GroupNews – November 2021
Eckler’s GroupNews monthly newsletter provides commentary on the issues affecting Canadian group benefit plans.
In this edition:
- Changes to refundable tax credit for treatment of infertility in Quebec
- Quebec Drug Insurance Pooling Corporation releases pooling terms and conditions for 2022
- Ontario announces changes to the Workplace Safety and Insurance Board
- Highlights of the 2021 Benefits Canada Healthcare Survey
- Public Sector Accounting Board proposes changes related to discount rates for employee benefits
Changes to refundable tax credit for treatment of infertility in Quebec
The Quebec government has released details regarding changes to the refundable tax credit for the treatment of infertility. Originally introduced in March 2000 to ease the financial burden infertile couples faced and after several changes over the past two decades, the government introduced Bill 73,
An Act to amend various provisions relating to assisted procreation
(Bill 73) in March 2021. Bill 73 came into effect November 15, 2021, and provides coverage under the Quebec Health Insurance Plan for up to six artificial inseminations and a single IVF cycle, subject to certain conditions.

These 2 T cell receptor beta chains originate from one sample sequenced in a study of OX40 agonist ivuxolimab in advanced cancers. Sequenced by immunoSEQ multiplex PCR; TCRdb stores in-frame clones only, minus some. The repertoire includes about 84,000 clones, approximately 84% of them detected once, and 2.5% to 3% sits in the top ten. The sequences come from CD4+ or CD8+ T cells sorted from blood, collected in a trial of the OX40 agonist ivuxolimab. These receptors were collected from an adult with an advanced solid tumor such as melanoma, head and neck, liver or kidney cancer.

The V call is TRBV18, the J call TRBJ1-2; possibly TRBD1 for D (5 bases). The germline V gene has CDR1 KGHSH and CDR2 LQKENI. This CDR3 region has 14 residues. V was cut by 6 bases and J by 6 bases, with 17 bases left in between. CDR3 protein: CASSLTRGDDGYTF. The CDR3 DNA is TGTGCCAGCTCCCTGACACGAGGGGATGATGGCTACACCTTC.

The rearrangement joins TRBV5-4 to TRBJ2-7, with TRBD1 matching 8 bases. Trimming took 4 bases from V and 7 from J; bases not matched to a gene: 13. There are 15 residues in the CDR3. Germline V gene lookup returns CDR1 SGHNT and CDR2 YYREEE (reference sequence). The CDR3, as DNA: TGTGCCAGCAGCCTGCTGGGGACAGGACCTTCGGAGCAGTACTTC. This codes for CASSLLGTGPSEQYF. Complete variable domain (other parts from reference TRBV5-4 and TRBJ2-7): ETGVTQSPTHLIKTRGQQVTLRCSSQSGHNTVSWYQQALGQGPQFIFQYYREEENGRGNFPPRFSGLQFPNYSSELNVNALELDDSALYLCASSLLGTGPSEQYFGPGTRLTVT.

Details of changes include:
- The removal of certain eligibility requirements, including age limits for women seeking treatment, and allowing for unlimited IVF cycles to be completed;
- Subject to guidelines provided by the Collège des médecins, increasing the number of embryos that may be transferred from one to two; and
- The addition of artificial insemination treatments to the list of eligible expenses for the refundable tax credit.
Impact: The changes to the refundable tax credit will allow more couples to access infertility treatments. Quebec residents who are eligible must prove eligibility under the RAMQ with some services related to infertility treatments still at the patient’s expense.
Quebec Drug Insurance Pooling Corporation releases pooling terms and conditions for 2022
Every year, group insurers in Quebec must participate in an industry-wide pooling plan that protects sponsors of private-sector benefit plans against the financial impact of large drug cost claims. Based on pooling results for previous years, the Quebec Drug Insurance Pooling Corporation (“Corporation”), which is responsible for managing the pooling plan, sets the pooling parameters for the upcoming year.
The following table compares the 2021 and 2022 maximum threshold per certificate and annual factors(1):
Size of group
Threshold per certificate
|Annual factor 2021||Annual factor 2022|
|With dependents||Without dependents||
|Fewer than 25||$8,000||$8,000||$251||$691||$276||$771|
|Between 25 and 49||
|Between 50 and 124||$32,500||$32,500||$94||$258||$97||$328|
|Between 125 and 249||
|Between 250 and 499||$72,000||$80,000||$49||$135||$51||$173|
|Between 500 and 999||$95,000||$105,000||$40||$111||$39||$153|
|Between 1,000 and 3,999||$120,000||$130,000||$35||$95||$34||$133|